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Data & Reports


Improving the Cedar River Watershed requires a good understanding of environmental conditions. This page lists sources of information for different aspects of the watershed, including water quality (pollution), water quantity (flooding), and land uses.

Cedar River Watershed – Education Plan

Following the catastrophic 2008 floods, County Conservation Boards across the Cedar River Watershed banded together and sought funds to establish the Cedar River Watershed Education Project. Part of the project entailed hiring a consultant to develop an education plan, available here: Cedar River Education Plan

Water Quality Reports

Impaired Waters: As of 2012, 43 lakes and streams were listed as impaired in the Cedar River Watershed. This means that water quality in these lakes and rivers does not meet applicable standards. Learn more about impaired waters here.

Impaired waters in the Cedar River Watershed (2010)

Impaired waters in the Cedar River Watershed (2010)

Total Maximum Daily Load (TMDL) Reports: When a water body is listed as impaired, a TMDL may be written to provide a roadmap for improving water quality.

Water Quality Monitoring

Iowa DNR – Watershed Monitoring and Assessment: The Iowa DNR has been monitoring water quality at 75 stream sites across Iowa on a monthly basis since October 1999. A map of the statewide monitoring network is available here: Iowa DNR Stream Monitoring

Fourteen monitoring stations are located in the Cedar River Watershed.

Iowa Water Quality Information System – University of Iowa Hydroscience & Engineering (IIHR): The IWQIS is an online interactive tool that allows access to real-time water quality data and information such as nitrate, chlorophyll, and dissolved oxygen concentrations. The goal is to help researchers, agencies, and landowners directly monitor the impact of land use strategies/changes on downstream water quality, enable watershed stakeholders to understand the fate and transport of nutrients in Iowa’s waterways, and help the state monitor the success of its Iowa Nutrient Reduction Strategy.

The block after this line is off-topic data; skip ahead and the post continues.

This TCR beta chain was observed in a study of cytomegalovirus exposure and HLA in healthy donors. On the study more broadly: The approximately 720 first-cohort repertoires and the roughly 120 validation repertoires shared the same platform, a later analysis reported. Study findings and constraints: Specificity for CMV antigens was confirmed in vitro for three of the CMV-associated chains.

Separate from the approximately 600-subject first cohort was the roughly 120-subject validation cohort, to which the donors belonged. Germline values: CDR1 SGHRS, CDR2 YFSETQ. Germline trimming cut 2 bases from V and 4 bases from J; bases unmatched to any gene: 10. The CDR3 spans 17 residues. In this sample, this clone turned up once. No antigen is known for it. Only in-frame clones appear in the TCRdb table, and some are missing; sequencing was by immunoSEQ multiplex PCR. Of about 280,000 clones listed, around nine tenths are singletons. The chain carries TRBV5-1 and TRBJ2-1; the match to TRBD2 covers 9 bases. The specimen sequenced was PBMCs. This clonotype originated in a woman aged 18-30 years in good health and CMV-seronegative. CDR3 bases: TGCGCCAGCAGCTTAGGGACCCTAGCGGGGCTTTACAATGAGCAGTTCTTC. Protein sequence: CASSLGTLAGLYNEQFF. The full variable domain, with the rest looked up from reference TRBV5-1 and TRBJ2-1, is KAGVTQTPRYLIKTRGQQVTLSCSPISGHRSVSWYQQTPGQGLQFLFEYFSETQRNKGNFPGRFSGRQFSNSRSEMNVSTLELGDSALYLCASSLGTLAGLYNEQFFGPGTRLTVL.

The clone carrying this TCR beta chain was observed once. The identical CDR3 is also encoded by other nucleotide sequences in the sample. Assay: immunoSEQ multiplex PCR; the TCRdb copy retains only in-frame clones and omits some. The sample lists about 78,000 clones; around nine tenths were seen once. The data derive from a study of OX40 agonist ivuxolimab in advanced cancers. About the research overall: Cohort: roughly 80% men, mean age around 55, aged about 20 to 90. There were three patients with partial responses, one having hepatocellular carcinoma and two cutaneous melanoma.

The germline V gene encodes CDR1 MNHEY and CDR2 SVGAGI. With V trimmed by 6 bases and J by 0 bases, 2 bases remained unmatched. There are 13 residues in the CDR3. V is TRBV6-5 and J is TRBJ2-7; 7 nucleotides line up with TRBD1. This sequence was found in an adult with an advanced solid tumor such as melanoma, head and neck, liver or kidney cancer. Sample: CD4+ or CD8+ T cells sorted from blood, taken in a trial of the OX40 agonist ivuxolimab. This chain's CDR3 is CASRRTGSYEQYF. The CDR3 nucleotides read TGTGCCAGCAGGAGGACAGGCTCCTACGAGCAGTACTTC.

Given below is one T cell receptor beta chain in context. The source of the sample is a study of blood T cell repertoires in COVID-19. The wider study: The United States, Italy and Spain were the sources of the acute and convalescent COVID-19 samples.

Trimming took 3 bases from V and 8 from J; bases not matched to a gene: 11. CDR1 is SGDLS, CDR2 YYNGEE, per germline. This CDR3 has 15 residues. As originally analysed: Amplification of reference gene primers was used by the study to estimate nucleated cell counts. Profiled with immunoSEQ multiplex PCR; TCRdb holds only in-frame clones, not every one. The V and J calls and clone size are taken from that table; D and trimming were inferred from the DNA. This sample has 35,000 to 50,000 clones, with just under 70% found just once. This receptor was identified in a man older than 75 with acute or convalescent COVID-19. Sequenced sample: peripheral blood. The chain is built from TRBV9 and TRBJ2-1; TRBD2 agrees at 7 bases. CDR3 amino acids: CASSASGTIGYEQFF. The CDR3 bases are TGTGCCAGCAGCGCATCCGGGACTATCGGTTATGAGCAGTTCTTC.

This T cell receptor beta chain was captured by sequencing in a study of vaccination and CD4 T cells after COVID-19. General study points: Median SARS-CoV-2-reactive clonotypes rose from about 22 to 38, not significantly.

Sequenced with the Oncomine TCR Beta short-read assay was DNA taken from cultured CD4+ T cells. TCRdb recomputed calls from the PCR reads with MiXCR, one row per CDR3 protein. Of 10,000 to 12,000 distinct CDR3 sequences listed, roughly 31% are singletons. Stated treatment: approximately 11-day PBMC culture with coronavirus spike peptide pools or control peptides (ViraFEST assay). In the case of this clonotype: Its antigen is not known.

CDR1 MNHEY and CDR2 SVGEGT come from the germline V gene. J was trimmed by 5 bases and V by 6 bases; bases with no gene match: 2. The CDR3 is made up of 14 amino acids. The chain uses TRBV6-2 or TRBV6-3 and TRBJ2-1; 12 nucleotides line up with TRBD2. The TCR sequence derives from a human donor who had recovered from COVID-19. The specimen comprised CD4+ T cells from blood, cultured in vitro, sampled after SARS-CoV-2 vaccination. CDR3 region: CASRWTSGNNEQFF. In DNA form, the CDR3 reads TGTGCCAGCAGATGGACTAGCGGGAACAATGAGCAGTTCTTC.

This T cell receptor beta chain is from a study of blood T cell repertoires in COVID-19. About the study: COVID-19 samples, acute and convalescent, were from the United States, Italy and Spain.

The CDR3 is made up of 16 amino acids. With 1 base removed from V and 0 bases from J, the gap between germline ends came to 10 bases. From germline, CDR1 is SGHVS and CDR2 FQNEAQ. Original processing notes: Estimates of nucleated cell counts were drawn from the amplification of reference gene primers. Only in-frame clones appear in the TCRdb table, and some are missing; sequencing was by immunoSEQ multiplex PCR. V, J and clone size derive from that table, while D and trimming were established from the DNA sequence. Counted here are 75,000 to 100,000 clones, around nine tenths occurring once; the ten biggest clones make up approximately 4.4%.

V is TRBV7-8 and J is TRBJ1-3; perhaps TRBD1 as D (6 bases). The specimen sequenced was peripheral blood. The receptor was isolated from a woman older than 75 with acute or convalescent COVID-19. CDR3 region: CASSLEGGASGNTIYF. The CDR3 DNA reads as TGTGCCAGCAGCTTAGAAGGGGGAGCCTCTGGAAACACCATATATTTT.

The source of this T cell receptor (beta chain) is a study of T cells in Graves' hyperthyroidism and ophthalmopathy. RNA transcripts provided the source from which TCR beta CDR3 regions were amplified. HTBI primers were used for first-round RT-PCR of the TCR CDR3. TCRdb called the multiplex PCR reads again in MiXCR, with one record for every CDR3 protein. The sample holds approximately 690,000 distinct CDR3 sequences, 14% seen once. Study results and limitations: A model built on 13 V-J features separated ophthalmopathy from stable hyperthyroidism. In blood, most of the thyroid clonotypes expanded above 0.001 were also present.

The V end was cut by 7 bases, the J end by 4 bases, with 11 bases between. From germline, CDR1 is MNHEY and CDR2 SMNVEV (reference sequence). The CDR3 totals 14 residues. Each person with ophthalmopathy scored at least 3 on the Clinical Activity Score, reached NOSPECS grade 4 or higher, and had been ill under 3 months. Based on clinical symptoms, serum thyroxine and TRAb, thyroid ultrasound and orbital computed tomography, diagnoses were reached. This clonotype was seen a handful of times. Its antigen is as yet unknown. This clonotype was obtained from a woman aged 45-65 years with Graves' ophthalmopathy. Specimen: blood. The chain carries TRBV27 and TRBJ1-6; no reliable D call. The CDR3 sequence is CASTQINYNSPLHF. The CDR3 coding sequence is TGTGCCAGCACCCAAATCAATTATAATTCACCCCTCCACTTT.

United States Geological Survey (USGS): USGS collects continuous data on streamflows that is available on their website. The USGS Stream Gage Network includes 26 real-time streamflow monitoring sites in the Cedar River Basin:

Iowa Flood Center – Iowa Flood Information System (IFIS) – IFIS is a web platform developed by the Iowa Flood Center (IFC) at the University of Iowa. IFIS provides a user-friendly and interactive environment for over 1000 communities in Iowa regarding flood conditions, flood forecasts, data visualizations, and flood-related data, information and applications.

General Information
Rapid Watershed Assessments – These reports are written by the Natural Resource Conservation Service and provide an overview of issues in the sub-basins. The reports are available here:


Last modified on January 12th, 2018
Posted on December 29th, 2014